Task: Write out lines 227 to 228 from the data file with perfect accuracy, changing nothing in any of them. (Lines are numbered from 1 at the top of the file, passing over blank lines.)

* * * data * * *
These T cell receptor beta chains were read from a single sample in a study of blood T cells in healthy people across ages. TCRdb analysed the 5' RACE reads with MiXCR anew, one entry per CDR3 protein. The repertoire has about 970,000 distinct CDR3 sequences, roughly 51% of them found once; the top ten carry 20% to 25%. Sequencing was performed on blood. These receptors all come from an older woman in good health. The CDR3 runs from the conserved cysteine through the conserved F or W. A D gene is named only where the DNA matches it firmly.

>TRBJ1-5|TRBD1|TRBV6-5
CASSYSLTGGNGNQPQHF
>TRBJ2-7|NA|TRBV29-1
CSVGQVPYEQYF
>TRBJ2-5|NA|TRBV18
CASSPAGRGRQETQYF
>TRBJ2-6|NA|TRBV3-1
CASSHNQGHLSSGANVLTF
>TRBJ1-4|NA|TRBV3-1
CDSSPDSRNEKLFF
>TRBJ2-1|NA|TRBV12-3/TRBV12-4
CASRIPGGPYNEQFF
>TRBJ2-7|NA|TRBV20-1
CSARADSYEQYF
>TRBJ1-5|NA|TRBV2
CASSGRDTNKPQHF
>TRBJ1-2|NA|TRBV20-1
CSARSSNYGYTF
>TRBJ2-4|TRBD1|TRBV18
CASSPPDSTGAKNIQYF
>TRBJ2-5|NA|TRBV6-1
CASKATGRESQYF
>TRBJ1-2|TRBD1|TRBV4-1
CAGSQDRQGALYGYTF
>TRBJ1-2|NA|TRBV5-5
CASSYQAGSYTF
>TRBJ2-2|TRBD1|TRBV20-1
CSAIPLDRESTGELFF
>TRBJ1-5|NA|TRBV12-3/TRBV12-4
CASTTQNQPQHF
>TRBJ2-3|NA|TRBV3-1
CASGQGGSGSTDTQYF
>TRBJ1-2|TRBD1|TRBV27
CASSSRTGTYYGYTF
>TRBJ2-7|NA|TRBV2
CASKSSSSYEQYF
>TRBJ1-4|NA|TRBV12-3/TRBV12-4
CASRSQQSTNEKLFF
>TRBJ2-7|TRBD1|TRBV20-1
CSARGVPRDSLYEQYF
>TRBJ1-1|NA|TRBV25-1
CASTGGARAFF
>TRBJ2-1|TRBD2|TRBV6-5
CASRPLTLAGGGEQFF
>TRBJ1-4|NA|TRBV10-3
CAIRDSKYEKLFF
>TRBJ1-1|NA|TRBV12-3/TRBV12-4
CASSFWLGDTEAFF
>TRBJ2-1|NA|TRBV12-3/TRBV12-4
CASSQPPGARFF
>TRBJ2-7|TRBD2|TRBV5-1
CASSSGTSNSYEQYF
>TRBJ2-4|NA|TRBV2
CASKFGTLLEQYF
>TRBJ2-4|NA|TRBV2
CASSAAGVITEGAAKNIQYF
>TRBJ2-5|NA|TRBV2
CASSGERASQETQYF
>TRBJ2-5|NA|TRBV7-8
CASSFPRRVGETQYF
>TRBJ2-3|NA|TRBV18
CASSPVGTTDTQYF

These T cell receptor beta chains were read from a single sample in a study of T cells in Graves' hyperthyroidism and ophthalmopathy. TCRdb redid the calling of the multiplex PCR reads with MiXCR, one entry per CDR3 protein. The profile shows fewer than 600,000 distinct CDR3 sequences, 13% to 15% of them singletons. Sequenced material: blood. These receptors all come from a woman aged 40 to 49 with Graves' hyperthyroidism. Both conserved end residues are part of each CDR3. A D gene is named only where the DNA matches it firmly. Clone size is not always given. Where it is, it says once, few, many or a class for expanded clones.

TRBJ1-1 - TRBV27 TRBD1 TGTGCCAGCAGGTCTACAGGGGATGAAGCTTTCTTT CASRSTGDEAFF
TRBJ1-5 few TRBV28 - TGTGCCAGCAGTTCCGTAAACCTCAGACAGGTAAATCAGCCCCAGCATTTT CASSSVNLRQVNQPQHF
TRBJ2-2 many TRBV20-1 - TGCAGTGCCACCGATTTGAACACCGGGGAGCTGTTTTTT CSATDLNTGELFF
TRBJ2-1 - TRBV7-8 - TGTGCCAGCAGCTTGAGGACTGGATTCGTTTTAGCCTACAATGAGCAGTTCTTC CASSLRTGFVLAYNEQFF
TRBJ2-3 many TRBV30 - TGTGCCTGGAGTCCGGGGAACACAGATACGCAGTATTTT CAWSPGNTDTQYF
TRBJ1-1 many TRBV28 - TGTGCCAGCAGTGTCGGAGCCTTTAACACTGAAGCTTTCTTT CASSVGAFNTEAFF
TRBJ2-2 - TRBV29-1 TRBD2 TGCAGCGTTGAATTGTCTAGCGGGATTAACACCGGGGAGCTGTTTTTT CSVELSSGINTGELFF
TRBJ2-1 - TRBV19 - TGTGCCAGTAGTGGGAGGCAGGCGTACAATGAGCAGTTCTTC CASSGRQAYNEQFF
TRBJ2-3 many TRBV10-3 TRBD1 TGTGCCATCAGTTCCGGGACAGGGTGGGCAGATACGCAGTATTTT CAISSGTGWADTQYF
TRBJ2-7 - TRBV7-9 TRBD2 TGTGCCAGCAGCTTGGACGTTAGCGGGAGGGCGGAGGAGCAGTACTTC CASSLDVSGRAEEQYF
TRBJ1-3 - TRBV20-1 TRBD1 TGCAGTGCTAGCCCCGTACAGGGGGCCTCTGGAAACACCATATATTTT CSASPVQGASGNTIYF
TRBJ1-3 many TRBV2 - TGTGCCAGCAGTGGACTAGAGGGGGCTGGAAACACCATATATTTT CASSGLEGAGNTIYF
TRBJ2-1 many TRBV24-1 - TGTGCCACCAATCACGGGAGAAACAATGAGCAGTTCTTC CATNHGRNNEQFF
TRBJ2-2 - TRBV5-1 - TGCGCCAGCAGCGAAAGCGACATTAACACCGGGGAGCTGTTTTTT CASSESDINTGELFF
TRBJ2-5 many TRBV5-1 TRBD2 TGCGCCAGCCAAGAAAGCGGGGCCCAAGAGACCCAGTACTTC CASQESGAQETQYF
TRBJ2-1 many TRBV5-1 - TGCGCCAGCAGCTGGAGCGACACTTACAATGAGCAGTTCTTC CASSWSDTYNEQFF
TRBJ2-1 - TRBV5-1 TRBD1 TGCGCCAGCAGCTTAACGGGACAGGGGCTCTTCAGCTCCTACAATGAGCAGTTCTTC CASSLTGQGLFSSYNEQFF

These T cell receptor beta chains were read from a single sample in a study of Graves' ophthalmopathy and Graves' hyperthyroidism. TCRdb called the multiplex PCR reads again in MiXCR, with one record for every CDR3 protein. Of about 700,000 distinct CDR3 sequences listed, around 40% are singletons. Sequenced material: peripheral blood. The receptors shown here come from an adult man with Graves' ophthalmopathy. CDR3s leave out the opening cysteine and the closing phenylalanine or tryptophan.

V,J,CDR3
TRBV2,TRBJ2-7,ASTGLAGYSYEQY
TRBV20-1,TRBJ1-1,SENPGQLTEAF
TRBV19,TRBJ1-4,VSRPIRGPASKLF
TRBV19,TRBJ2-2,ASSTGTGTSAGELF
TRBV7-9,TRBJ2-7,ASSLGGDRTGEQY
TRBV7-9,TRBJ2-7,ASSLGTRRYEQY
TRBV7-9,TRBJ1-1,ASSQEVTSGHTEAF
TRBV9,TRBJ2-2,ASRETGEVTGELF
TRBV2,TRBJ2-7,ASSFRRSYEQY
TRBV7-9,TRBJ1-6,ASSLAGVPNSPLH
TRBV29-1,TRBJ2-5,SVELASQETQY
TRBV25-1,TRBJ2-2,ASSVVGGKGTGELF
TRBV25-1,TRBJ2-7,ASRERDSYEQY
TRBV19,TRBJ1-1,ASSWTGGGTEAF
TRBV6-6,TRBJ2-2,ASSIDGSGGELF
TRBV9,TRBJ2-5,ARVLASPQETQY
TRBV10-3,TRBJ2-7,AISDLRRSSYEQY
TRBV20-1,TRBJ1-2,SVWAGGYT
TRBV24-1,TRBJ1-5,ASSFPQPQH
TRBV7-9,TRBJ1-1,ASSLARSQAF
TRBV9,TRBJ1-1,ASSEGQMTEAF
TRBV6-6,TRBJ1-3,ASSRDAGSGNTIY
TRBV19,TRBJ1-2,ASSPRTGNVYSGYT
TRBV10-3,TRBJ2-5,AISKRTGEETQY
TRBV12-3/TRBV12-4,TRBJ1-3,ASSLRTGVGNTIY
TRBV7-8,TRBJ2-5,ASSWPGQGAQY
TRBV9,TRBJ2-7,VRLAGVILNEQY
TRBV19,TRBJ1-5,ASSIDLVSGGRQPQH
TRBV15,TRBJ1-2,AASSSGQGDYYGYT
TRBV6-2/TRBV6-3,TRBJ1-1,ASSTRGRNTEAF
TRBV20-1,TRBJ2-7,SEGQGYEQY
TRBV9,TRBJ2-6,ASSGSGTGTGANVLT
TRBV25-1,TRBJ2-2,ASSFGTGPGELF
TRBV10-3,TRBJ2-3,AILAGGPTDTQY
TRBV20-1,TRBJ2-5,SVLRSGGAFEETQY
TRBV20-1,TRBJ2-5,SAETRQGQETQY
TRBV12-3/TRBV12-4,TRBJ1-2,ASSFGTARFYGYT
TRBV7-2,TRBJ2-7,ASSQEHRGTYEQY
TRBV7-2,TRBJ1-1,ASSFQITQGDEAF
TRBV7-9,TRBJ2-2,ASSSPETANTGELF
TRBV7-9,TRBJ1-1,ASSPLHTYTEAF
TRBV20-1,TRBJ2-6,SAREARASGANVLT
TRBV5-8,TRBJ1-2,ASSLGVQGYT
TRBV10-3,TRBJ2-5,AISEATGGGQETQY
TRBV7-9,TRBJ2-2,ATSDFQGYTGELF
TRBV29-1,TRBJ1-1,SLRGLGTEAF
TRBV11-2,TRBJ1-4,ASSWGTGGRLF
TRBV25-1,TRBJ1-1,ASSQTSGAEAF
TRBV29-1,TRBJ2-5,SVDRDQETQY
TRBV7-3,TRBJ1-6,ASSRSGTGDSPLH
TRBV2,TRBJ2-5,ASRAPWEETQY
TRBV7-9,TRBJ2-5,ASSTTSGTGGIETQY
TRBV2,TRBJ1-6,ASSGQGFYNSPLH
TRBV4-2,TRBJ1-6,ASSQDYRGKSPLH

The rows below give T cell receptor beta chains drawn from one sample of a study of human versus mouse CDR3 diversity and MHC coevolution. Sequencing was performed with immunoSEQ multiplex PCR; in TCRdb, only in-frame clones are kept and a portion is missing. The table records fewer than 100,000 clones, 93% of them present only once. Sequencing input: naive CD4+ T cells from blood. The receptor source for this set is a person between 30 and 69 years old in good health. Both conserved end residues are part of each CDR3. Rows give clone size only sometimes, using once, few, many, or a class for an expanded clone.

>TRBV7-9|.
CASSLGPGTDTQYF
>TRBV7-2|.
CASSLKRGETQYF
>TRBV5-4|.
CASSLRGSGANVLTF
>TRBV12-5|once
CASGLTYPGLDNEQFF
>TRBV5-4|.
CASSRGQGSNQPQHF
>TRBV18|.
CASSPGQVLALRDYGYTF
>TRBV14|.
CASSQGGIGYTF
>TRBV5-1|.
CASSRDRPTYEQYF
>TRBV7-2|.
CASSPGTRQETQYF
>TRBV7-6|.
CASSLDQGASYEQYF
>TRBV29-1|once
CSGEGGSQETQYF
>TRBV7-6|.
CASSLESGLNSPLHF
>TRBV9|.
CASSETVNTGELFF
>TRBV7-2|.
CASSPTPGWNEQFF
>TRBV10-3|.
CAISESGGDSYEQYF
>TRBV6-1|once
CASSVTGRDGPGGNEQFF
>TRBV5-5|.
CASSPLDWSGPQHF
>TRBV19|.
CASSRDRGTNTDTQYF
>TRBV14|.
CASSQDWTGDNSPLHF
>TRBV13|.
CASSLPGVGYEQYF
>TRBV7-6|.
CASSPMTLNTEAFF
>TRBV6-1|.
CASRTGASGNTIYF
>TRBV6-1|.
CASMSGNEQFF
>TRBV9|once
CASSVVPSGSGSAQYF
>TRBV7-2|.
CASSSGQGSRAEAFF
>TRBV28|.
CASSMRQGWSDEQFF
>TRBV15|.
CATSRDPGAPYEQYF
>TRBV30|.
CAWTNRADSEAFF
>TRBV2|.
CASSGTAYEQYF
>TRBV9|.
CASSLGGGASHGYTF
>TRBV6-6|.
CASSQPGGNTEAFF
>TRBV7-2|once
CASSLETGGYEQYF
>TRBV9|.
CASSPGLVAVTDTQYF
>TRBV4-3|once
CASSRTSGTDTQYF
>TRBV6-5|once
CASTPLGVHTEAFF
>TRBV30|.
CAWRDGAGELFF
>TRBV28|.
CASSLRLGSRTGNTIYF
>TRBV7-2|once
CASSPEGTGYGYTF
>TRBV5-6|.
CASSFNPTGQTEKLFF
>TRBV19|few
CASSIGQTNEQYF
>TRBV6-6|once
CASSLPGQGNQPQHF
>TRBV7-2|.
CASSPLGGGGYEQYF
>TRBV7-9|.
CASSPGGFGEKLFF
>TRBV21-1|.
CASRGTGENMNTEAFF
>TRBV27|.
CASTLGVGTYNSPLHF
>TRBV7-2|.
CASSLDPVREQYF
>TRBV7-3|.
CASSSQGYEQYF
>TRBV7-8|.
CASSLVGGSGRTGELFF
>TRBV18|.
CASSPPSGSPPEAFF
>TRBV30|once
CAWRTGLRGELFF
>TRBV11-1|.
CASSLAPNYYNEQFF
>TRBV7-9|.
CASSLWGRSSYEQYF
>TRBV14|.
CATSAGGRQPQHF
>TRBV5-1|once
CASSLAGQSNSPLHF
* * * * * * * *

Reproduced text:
>TRBV27|.
CASTLGVGTYNSPLHF